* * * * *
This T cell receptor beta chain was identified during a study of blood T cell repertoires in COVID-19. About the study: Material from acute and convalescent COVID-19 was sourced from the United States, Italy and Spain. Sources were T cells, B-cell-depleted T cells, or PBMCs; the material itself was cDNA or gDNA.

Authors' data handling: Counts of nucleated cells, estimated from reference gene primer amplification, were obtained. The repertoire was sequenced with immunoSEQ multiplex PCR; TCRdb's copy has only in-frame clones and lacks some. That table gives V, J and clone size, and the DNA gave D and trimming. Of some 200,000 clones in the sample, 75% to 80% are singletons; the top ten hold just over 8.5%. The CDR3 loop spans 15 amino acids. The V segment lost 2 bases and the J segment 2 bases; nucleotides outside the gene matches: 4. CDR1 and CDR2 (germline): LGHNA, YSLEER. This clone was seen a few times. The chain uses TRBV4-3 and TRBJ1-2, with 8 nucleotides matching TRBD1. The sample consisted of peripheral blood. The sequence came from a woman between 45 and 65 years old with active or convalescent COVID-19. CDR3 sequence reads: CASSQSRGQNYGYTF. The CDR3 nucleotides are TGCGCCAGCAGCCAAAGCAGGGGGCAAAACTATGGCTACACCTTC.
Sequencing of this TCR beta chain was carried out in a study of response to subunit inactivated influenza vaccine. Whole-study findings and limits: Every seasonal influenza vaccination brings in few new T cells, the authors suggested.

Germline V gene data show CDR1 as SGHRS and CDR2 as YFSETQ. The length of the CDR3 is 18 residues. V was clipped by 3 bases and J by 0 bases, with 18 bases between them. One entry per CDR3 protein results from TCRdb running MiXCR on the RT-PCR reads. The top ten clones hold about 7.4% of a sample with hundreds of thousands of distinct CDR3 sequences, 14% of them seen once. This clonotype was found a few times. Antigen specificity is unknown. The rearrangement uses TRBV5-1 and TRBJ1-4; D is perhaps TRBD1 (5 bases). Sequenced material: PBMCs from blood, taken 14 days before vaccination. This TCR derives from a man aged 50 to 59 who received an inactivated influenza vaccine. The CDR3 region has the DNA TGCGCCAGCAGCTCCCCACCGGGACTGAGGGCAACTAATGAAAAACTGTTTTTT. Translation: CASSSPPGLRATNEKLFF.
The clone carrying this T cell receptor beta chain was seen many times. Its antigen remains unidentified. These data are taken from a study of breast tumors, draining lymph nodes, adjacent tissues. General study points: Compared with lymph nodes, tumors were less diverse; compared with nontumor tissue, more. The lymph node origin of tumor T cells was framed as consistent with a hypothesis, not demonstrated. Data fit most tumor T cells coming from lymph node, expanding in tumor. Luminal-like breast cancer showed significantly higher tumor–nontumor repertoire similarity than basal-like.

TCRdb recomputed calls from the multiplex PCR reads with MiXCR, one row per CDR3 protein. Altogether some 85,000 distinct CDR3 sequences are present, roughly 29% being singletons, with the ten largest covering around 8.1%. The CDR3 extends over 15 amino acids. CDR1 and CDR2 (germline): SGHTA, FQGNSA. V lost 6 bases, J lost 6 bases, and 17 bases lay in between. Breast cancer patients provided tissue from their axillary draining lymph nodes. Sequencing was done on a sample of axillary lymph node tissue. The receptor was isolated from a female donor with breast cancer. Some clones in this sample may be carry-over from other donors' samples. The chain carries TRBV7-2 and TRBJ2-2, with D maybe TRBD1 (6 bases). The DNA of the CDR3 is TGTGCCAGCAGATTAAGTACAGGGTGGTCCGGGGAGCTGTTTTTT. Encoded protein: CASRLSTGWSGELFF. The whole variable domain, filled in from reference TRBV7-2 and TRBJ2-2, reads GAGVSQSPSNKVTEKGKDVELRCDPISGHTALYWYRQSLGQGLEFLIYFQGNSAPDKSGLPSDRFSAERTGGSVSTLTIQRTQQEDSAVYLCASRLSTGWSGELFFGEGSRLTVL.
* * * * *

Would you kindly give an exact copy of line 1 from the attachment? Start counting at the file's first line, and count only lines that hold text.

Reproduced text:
This T cell receptor beta chain was identified during a study of blood T cell repertoires in COVID-19. About the study: Material from acute and convalescent COVID-19 was sourced from the United States, Italy and Spain. Sources were T cells, B-cell-depleted T cells, or PBMCs; the material itself was cDNA or gDNA.